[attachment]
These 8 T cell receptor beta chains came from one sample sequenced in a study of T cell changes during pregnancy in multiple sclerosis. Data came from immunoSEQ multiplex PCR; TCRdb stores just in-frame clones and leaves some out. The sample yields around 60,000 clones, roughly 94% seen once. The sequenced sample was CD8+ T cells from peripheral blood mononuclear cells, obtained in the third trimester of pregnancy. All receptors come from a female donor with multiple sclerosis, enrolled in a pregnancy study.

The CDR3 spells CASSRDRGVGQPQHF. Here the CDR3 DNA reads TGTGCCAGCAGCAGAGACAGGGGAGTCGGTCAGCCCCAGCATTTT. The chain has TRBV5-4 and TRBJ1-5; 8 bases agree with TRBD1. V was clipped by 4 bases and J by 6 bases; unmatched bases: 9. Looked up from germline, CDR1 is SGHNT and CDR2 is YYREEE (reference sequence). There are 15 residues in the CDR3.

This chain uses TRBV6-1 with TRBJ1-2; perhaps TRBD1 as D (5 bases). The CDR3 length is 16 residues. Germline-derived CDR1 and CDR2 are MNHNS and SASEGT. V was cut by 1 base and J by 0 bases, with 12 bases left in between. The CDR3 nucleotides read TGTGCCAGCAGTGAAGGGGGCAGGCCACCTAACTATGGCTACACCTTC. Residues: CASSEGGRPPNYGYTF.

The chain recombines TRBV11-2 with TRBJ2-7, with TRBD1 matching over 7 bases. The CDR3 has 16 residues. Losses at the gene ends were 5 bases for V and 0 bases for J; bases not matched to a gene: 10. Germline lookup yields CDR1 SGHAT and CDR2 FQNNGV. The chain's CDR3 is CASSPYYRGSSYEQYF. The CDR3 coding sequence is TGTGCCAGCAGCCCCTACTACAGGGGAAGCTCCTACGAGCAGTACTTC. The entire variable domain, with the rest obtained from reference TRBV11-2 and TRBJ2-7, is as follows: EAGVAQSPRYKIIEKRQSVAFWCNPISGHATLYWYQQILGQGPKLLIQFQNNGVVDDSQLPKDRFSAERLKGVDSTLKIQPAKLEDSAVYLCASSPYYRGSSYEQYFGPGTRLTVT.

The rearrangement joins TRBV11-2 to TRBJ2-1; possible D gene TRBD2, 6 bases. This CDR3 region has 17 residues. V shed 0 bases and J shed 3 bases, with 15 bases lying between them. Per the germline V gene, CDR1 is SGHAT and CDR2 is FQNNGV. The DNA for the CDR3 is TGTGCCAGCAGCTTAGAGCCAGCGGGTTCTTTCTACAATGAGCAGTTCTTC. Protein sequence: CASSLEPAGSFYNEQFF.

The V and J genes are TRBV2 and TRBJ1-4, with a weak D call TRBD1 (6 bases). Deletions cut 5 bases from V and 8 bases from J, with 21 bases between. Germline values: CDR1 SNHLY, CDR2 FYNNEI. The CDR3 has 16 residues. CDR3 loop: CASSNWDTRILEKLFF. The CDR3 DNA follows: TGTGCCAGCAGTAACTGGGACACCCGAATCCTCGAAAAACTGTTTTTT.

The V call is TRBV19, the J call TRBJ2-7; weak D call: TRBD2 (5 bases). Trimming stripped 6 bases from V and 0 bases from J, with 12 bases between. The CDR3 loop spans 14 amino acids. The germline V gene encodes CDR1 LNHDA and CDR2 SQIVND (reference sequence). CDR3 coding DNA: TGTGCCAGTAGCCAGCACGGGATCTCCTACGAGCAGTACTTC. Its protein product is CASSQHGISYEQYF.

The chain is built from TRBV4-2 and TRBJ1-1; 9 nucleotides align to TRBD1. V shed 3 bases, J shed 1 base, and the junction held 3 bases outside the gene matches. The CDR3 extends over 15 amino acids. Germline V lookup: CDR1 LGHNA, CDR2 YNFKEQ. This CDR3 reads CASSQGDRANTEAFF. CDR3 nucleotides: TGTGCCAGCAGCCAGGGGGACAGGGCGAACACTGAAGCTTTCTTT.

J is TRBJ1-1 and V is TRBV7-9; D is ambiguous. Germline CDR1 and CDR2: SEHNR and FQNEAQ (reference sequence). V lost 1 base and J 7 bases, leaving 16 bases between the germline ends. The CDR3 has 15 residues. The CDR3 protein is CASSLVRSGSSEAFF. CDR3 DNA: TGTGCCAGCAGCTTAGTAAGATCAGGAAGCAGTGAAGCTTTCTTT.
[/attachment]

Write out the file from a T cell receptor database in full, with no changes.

These 8 T cell receptor beta chains came from one sample sequenced in a study of T cell changes during pregnancy in multiple sclerosis. Data came from immunoSEQ multiplex PCR; TCRdb stores just in-frame clones and leaves some out. The sample yields around 60,000 clones, roughly 94% seen once. The sequenced sample was CD8+ T cells from peripheral blood mononuclear cells, obtained in the third trimester of pregnancy. All receptors come from a female donor with multiple sclerosis, enrolled in a pregnancy study.

The CDR3 spells CASSRDRGVGQPQHF. Here the CDR3 DNA reads TGTGCCAGCAGCAGAGACAGGGGAGTCGGTCAGCCCCAGCATTTT. The chain has TRBV5-4 and TRBJ1-5; 8 bases agree with TRBD1. V was clipped by 4 bases and J by 6 bases; unmatched bases: 9. Looked up from germline, CDR1 is SGHNT and CDR2 is YYREEE (reference sequence). There are 15 residues in the CDR3.

This chain uses TRBV6-1 with TRBJ1-2; perhaps TRBD1 as D (5 bases). The CDR3 length is 16 residues. Germline-derived CDR1 and CDR2 are MNHNS and SASEGT. V was cut by 1 base and J by 0 bases, with 12 bases left in between. The CDR3 nucleotides read TGTGCCAGCAGTGAAGGGGGCAGGCCACCTAACTATGGCTACACCTTC. Residues: CASSEGGRPPNYGYTF.

The chain recombines TRBV11-2 with TRBJ2-7, with TRBD1 matching over 7 bases. The CDR3 has 16 residues. Losses at the gene ends were 5 bases for V and 0 bases for J; bases not matched to a gene: 10. Germline lookup yields CDR1 SGHAT and CDR2 FQNNGV. The chain's CDR3 is CASSPYYRGSSYEQYF. The CDR3 coding sequence is TGTGCCAGCAGCCCCTACTACAGGGGAAGCTCCTACGAGCAGTACTTC. The entire variable domain, with the rest obtained from reference TRBV11-2 and TRBJ2-7, is as follows: EAGVAQSPRYKIIEKRQSVAFWCNPISGHATLYWYQQILGQGPKLLIQFQNNGVVDDSQLPKDRFSAERLKGVDSTLKIQPAKLEDSAVYLCASSPYYRGSSYEQYFGPGTRLTVT.

The rearrangement joins TRBV11-2 to TRBJ2-1; possible D gene TRBD2, 6 bases. This CDR3 region has 17 residues. V shed 0 bases and J shed 3 bases, with 15 bases lying between them. Per the germline V gene, CDR1 is SGHAT and CDR2 is FQNNGV. The DNA for the CDR3 is TGTGCCAGCAGCTTAGAGCCAGCGGGTTCTTTCTACAATGAGCAGTTCTTC. Protein sequence: CASSLEPAGSFYNEQFF.

The V and J genes are TRBV2 and TRBJ1-4, with a weak D call TRBD1 (6 bases). Deletions cut 5 bases from V and 8 bases from J, with 21 bases between. Germline values: CDR1 SNHLY, CDR2 FYNNEI. The CDR3 has 16 residues. CDR3 loop: CASSNWDTRILEKLFF. The CDR3 DNA follows: TGTGCCAGCAGTAACTGGGACACCCGAATCCTCGAAAAACTGTTTTTT.

The V call is TRBV19, the J call TRBJ2-7; weak D call: TRBD2 (5 bases). Trimming stripped 6 bases from V and 0 bases from J, with 12 bases between. The CDR3 loop spans 14 amino acids. The germline V gene encodes CDR1 LNHDA and CDR2 SQIVND (reference sequence). CDR3 coding DNA: TGTGCCAGTAGCCAGCACGGGATCTCCTACGAGCAGTACTTC. Its protein product is CASSQHGISYEQYF.

The chain is built from TRBV4-2 and TRBJ1-1; 9 nucleotides align to TRBD1. V shed 3 bases, J shed 1 base, and the junction held 3 bases outside the gene matches. The CDR3 extends over 15 amino acids. Germline V lookup: CDR1 LGHNA, CDR2 YNFKEQ. This CDR3 reads CASSQGDRANTEAFF. CDR3 nucleotides: TGTGCCAGCAGCCAGGGGGACAGGGCGAACACTGAAGCTTTCTTT.

J is TRBJ1-1 and V is TRBV7-9; D is ambiguous. Germline CDR1 and CDR2: SEHNR and FQNEAQ (reference sequence). V lost 1 base and J 7 bases, leaving 16 bases between the germline ends. The CDR3 has 15 residues. The CDR3 protein is CASSLVRSGSSEAFF. CDR3 DNA: TGTGCCAGCAGCTTAGTAAGATCAGGAAGCAGTGAAGCTTTCTTT.